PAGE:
This allows for both the math model to be correct (as it produces only a mean average) and explains why anecdotal evidence shows induced rebuilds and expansions to be almost always successful and why non-induced anecdotal evidence shows failure rates far in excess of the projected failure average.
This is a very scary potential that will take a lot of testing and, sadly, primarily mathematical projects to support but is a "new" theory that explains both the math and the real world observations in a way that is logical, sensible and completely scary.
Quotes about non-uniformity from the original thread:
There are three key sources of non-uniformity to be considered. One is the UREs themselves. If a URE happens every one trillion reads, that's only a mean. It doens't mean that every trillionth read is a URE. It could be that they are in batches (one hundred happen in a row followed by ten trillion successful reads.) We have no idea. This distribution is not made available to us (a cool study to do.) Knowing what this distribution looks like and how it compares from drive to drive would be really informative.
The second is drive to drive. The URE rates are based on thousands of drives averaged. Is it that one drive gets URE 10^10 and the next gets URE 10^20? We don't know. So it might be that we get good and bad drives. Or maybe they are all nearly identical. So it might be that some arrays will basically always fail and others will basically always survive.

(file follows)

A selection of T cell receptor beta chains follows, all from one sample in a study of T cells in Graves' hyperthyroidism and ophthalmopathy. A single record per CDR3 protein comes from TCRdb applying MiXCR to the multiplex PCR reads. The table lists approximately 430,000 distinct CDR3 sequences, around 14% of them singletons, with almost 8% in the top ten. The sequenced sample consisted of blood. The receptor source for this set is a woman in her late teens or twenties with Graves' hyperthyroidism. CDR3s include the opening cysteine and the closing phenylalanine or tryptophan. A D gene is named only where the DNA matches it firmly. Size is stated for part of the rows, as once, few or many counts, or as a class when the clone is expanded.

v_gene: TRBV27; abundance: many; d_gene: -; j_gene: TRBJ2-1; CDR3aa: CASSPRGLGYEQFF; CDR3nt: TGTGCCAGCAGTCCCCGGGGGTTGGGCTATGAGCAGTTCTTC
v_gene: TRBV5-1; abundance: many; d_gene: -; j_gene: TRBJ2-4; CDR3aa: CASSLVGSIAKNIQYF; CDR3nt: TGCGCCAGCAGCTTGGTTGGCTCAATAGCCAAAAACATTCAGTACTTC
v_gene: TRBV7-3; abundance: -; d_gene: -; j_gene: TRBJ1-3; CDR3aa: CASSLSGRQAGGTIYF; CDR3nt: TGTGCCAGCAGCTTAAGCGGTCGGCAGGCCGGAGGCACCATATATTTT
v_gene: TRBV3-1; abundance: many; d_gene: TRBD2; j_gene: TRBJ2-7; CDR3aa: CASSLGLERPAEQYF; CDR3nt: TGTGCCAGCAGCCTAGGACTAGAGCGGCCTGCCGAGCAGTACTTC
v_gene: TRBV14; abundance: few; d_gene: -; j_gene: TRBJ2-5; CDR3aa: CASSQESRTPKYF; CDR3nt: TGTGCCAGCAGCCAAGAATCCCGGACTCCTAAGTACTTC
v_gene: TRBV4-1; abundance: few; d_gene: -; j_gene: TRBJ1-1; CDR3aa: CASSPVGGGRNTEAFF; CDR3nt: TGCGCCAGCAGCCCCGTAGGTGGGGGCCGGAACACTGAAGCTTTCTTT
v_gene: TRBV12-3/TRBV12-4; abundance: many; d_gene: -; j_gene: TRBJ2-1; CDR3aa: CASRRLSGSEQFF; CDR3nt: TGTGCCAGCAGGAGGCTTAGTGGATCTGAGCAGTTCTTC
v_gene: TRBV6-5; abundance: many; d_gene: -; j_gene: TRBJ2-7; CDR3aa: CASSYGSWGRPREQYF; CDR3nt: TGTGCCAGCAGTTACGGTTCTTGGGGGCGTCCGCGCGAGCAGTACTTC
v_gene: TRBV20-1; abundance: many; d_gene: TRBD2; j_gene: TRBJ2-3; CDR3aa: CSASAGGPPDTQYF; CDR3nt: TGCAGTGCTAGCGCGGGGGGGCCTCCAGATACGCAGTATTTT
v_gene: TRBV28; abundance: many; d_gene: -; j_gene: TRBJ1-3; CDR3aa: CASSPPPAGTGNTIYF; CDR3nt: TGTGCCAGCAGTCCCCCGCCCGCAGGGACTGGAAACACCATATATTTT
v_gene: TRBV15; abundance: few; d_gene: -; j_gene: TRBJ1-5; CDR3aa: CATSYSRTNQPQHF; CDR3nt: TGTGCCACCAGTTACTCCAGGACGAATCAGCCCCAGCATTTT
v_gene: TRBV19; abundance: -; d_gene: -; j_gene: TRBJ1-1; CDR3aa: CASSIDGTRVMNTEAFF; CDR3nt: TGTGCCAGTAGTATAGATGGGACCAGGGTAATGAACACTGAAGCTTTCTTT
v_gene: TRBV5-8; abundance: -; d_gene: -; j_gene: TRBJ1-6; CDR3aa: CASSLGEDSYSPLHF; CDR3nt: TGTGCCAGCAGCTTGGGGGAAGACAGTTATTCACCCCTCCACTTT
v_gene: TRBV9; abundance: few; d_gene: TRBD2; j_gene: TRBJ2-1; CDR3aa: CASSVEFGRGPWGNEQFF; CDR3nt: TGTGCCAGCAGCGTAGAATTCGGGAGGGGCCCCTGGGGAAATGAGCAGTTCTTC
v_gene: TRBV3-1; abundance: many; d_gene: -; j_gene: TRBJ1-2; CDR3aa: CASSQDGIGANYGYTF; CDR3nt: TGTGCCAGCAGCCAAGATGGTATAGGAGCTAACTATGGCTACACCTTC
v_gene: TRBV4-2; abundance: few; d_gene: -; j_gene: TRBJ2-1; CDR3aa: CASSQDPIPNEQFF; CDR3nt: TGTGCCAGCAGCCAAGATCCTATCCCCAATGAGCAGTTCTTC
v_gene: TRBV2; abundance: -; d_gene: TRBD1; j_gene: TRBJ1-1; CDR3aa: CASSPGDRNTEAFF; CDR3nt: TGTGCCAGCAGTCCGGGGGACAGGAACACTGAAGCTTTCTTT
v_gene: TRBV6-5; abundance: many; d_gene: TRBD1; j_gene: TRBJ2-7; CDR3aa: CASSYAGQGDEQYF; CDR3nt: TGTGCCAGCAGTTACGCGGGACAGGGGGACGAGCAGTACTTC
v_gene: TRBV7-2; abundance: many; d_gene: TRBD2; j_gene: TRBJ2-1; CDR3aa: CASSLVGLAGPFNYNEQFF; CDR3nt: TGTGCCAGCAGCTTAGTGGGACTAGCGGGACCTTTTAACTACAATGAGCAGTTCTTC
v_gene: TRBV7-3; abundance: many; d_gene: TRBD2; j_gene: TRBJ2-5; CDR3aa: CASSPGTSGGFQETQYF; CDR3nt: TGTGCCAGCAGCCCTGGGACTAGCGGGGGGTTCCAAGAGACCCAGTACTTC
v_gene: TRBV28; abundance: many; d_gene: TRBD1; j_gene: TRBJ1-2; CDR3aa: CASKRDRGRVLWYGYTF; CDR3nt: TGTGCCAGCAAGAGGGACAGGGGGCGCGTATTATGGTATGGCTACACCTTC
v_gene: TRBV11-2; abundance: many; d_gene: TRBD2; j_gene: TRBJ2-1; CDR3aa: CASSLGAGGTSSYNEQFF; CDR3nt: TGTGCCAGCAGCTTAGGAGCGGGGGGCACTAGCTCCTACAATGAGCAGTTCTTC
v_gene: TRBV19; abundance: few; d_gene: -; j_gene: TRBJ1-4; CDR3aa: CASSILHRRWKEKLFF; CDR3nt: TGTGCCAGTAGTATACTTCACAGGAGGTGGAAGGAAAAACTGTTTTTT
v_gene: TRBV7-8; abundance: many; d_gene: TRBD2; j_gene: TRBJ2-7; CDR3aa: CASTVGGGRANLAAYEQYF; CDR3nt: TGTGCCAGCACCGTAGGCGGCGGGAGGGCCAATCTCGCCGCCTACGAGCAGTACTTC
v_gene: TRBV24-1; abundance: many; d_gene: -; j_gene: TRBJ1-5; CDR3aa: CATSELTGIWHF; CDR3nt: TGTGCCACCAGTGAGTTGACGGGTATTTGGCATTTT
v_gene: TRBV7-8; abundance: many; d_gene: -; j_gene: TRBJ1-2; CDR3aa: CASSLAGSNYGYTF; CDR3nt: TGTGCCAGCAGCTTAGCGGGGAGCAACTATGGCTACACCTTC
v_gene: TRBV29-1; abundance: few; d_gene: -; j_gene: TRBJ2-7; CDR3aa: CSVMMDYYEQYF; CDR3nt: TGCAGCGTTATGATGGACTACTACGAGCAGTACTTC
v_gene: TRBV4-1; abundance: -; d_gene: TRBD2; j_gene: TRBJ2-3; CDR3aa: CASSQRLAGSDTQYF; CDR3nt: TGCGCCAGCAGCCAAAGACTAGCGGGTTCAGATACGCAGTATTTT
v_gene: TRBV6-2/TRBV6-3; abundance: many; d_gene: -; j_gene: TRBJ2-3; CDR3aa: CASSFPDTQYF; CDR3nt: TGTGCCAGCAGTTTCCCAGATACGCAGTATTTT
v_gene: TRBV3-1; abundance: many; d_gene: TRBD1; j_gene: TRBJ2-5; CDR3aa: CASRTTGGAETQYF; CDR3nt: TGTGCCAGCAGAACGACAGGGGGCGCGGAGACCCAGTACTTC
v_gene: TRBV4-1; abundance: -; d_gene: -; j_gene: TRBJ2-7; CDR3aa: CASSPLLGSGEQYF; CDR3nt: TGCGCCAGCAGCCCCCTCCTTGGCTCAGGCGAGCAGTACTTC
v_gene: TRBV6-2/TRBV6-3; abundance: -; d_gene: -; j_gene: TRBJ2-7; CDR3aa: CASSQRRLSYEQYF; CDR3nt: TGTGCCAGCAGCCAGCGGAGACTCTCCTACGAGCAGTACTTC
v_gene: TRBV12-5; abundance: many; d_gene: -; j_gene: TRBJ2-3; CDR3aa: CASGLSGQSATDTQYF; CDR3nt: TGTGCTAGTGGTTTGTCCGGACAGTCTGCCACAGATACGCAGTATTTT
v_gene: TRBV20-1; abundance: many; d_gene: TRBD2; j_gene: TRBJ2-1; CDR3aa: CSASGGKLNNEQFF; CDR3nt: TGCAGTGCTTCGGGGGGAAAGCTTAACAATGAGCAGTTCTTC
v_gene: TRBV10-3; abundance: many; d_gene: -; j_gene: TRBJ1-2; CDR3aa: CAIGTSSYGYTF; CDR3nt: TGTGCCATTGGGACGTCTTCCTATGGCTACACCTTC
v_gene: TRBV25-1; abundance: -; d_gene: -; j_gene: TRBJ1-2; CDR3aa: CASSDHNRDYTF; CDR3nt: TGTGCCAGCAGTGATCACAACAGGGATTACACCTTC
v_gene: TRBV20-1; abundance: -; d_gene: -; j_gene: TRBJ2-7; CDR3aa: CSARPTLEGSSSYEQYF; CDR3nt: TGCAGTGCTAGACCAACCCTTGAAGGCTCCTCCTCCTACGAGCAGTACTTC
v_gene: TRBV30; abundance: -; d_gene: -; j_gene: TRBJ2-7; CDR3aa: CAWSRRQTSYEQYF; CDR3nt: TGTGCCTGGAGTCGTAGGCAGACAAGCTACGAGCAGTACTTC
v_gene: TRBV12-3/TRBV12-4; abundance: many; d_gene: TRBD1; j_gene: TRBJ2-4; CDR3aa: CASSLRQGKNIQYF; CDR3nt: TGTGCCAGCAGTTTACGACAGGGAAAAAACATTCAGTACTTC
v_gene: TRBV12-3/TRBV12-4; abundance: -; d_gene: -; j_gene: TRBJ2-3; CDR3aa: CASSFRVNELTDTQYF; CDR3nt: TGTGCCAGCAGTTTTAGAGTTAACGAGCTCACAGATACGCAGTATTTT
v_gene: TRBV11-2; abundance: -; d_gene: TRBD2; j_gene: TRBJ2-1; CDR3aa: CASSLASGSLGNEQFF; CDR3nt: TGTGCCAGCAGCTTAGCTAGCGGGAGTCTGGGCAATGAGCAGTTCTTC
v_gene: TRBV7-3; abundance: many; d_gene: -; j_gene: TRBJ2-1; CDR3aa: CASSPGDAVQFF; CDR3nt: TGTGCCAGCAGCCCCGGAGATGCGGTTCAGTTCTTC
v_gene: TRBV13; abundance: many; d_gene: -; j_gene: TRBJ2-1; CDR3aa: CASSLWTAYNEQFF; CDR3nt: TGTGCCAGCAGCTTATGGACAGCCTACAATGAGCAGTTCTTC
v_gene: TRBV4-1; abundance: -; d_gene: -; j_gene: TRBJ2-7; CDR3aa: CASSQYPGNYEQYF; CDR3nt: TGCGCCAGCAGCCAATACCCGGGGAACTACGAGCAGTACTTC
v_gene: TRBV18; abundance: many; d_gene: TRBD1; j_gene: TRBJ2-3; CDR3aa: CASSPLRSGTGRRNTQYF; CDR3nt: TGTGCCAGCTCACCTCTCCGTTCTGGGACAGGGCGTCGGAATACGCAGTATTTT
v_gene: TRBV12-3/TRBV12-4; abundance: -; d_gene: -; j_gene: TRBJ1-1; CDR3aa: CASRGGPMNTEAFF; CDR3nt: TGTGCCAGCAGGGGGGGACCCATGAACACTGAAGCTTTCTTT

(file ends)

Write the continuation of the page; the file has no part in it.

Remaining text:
The third is environmental. Do factors outside of the drives affect URE rates? Likely, yes. We would expect this to be true. Magnetic interference, temperature, age, wear and tear, drive speed, batch, vibration and other factors likely all matter. But again, no one releases this data. So we are pretty much in the dark. What if drives get worse URE with age but start out really good? What if they have lots of UREs on the first run through but are good for a long time right after that? What if at 68 degrees they never get them but at 71 they get them all the time? All interesting questions and costly to answer.
art_of_shred Banned last edited by
Even without all of the "fancy maths", that just logically makes sense. "When we run tests on our study vehicle with 30,000 miles to see if an engine swap is feasible, we get high-success outcomes; therefore, we expect roughly the same results once the vehicle breaks down at 150,000 miles." The general entropy factor is not equal between the two scenarios, thus the results are skewed.
When we say it, it makes sense. But what has been catching nearly everyone in nearly every discussion I've seen over the past few years is that we are presented with some solid math that only talks about a mean average failure rate over the life of the drive and a mean average recovery rate based on that rate. This leaves all discussions based on that math talking about nothing but mean averages. It's tempting to stick with that because it is the supposedly "known" projections.
Going into non-uniform distribution makes tons of sense, but there is no math behind it and the simplistic projects where we just have to say "risk is X based on the average" become "there are tons and tons of factors we can't project so we guess it is more or less than X because of this reason or that one."
MattSpeller last edited by
This means that resilvers expected to fail when we look at the math model that only gives has an average (mean) failure rate we get successful resilver after success resilver. This also means that array expansion operations (replacing one drive at a time with a larger drive) would also be far more likely to be successful than expected based solely on the math averages.
And that's how my boss got away with it heheh (well so far)